Taiko on the Chatham Islands

Department of Conservation ranger Pat Liddy next to a taiko burrow, and view of the Tuku valley

Pat Liddy next to a taiko burrow with a 'stick fence' in the entrance, and view of the Tuku valley (images: A. Ballance)

In 1867 a few small seabirds were seen and caught in the mid Pacific, halfway between South America and New Zealand. Italian scientists described them as magenta petrels, but no one knew where they bred. For over a hundred years the magenta petrel was considered extinct, until David Crockett rediscovered them on the Chatham Islands in 1987, after 9 years of looking for a bird that the local Chatham Islanders knew as the taiko. Today, taiko are one of our rarest birds, thought to number just 150 or so birds. Only 17 breeding pairs are known. The birds breed in dense forest in the Tuku Valley in the south of the main Chatham Island, where the Department of Conservation runs an intensive predator trapping programme to protect the birds from rats, cats and feral pigs. Each breeding burrow is monitored weekly, and Alison Ballance joins Department of Conservation ranger Patrick Liddy for his weekly check, during which he finally takes a peek at the last two eggs of the season. One egg was infertile, which took the chick tally for 2010 to 13. Since this story was recorded all 13 chicks were moved to the predator-proof Sweetwater Covenant for the last few weeks before they fledged, in the hope they will return there in 4 or so years. The last chick left its burrow in the middle of this week.

Leg-hold cat trap hidden on track, Pat Liddy with infertile taiko egg and crossing flooded Tuku River

The sticks guide feral cats over a leg-hold trap hidden under leaf litter in the middle of the track, Pat Liddy with an infertile taiko egg, and crossing the Tuku River in flood (images: A. Ballance)

Computers and Hand Drawn Diagrams

Liam George and Beryl Plimmer

While computer recognition of handwriting is widely available, reliable recognition of hand-drawn diagrams isn't. University of Auckland's Beryl Plimmer (pictured right, image: Gottfried Boehnke) is developing programmes to help computers "understand" people's sketches, allowing for easier editing, animation and translation.

Sketches are often ambiguous, and there are variations between people, making it difficult for computer recognition. If people's diagrams can be recognised using a touch-screen computer, then various applications are possible, for example: drawing flow diagrams, filling in medical forms and correcting students' work electronically.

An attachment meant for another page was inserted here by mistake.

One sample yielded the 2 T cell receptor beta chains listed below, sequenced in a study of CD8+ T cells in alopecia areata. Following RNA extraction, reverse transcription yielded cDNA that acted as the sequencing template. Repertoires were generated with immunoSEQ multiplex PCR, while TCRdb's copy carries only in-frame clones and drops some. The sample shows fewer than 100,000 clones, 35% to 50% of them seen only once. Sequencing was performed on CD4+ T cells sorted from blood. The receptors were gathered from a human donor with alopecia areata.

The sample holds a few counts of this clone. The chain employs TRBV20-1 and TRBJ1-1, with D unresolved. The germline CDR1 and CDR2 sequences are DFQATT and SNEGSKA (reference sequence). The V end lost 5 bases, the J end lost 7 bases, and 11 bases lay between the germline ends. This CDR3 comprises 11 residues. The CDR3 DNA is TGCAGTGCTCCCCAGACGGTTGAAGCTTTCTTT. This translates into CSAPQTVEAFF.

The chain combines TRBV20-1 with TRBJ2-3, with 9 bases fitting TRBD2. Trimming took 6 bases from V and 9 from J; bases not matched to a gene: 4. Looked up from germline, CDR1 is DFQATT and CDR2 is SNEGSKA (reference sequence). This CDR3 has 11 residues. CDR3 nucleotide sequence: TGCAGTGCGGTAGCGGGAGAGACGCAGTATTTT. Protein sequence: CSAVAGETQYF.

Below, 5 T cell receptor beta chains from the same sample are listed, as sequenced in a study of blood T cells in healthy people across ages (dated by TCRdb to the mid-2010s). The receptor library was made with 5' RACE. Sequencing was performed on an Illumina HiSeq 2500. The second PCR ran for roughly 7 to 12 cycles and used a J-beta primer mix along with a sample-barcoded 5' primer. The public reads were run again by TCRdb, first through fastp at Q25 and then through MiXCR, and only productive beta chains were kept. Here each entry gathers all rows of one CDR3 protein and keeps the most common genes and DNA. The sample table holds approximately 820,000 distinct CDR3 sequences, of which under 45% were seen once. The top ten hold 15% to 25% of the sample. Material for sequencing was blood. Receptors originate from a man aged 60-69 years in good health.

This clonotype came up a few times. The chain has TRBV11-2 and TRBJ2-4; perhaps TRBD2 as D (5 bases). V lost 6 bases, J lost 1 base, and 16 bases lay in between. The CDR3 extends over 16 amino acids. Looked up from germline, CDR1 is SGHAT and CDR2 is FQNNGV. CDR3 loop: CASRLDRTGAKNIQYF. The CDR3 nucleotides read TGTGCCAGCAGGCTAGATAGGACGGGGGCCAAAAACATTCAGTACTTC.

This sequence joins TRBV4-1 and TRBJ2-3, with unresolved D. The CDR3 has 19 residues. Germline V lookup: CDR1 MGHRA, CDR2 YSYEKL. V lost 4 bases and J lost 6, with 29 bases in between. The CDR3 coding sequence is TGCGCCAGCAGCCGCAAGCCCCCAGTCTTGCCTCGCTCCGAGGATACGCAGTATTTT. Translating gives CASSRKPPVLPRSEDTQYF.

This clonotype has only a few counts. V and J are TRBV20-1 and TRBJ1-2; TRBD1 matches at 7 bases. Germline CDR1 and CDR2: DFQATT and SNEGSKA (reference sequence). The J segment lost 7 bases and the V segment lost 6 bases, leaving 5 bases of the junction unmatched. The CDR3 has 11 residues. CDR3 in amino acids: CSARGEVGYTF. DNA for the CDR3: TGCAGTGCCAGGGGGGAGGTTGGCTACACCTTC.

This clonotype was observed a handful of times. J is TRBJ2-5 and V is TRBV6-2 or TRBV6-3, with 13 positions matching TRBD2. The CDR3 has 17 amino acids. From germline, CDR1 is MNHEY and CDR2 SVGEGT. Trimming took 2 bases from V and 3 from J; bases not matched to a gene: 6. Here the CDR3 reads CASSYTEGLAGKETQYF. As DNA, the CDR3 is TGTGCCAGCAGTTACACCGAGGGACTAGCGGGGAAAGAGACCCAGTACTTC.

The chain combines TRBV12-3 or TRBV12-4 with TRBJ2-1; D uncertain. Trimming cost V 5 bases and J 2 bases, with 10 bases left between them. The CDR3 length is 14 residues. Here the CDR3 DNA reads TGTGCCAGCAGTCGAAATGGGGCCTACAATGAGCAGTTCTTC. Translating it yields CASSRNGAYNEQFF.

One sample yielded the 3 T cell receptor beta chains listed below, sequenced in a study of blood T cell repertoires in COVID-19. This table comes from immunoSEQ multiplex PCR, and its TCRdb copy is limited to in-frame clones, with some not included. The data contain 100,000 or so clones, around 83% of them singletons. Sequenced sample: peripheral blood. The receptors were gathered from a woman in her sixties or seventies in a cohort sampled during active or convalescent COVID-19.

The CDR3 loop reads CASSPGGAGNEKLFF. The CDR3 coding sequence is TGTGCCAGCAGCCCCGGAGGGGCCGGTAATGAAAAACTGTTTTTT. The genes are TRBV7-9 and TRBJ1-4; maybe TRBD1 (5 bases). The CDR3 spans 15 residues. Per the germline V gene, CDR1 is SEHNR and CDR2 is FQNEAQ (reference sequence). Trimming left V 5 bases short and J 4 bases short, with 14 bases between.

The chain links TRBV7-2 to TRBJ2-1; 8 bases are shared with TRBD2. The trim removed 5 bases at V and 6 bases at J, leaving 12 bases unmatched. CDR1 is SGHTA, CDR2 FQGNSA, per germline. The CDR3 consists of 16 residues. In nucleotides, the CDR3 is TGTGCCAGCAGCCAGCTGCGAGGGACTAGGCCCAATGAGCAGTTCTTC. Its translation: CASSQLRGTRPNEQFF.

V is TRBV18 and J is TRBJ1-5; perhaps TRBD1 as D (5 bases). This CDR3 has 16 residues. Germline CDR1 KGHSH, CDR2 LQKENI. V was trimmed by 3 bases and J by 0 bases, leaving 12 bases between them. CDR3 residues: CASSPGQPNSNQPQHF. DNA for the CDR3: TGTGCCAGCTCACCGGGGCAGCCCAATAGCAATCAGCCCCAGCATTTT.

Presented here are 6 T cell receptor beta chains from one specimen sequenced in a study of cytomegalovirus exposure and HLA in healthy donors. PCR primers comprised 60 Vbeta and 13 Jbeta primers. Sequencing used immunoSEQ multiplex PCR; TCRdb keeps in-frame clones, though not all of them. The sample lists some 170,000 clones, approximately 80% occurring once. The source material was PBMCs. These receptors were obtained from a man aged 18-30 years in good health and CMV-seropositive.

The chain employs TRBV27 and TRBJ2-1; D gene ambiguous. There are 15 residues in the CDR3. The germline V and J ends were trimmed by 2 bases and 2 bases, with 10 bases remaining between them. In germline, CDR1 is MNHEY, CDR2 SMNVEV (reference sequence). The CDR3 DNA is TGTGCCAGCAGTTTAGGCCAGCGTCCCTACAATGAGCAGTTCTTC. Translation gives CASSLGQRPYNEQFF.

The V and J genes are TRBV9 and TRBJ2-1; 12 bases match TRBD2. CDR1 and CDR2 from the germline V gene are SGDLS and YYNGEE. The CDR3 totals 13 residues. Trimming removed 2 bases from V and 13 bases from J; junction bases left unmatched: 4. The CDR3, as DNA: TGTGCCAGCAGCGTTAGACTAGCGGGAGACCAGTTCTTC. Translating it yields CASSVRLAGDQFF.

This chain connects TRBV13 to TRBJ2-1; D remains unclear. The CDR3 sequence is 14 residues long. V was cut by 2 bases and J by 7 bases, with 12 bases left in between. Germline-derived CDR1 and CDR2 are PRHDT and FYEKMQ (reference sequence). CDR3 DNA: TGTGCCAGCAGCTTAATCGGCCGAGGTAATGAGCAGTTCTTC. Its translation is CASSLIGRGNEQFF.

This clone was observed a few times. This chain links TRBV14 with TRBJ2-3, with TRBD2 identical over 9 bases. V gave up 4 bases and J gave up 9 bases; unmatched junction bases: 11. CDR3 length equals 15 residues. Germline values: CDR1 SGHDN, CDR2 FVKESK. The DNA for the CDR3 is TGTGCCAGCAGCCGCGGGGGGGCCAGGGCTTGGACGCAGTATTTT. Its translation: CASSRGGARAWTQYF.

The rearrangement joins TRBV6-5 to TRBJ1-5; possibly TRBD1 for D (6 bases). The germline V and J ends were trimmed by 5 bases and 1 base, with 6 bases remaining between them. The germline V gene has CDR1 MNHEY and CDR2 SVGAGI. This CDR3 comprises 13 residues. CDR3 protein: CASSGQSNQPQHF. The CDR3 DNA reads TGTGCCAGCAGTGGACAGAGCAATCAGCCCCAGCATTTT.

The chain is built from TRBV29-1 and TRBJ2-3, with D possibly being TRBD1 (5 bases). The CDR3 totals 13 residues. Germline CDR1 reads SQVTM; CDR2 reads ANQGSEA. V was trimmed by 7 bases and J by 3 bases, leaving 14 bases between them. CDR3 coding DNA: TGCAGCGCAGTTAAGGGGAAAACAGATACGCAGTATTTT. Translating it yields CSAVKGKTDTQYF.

However, to see if the human brain is superior to a computer for some tasks, Ruth Beran first puts human Liam George (pictured left), to the test.

Urine Test for Kidney Transplant Rejection

The MHC molecule produced when a transplanted kidney is being rejectedA seven-year study of New Zealand, Australian and Swiss kidney transplant patients has resulted in a world first for University of Otago researchers - the development of a fast simple urine test to detect kidney transplant rejection. About 4 patients a year in New Zealand, of the hundred or so that receive a kidney transplant, risk losing their transplant in the first year after surgery, and the quicker the problem is realised the better the chance of successfully overcoming the rejection episode with immunosuppressant drugs. Immunologist Alex McLellan had a hunch that a Major Histocompatibility Complex (MHC) molecule (above left) present in kidneys during rejection episodes might be detectable in urine, and in collaboration with Rob Walker, Head of Medical and Surgical Sciences at the Dunedin School of Medicine, and other researchers they set out to test the idea. The result is a rapid simple non-invasive urine test, which shows great promise although further testing will be required before the test could become commercially available.

The results were published in the journal Transplantation 15 May 2010, Volume 89 (9):1071-1078. Alex McLellan was awarded a Early Career Award for Distinction in Research in 2008.

Tour of a Pathology Lab - Part 3

C Bromhead, A Tie, F Washburn, R Steele and M Crooke

From left to right: Collette Bromhead, Andrew Tie, Fuianina Washburn, Richard Steele and Michael Crooke

In the final story from Wellington-based community pathology laboratory Aotea Pathology, Ruth Beran meets Collette Bromhead who shows her how PCR is used in the molecular biology department, and Andrew Tie dissects a whole human kidney containing a tumour.

Fuianina Washburn demonstrates how a slide is prepared in the histology department using a microtome and water bath, and pathologists Richard Steele and Michael Crooke explain what they do.

Slide being prepared in the histology department

Preparing a slide using a water bath and plastic cartridge (image:Simon Hoyle, Southlight)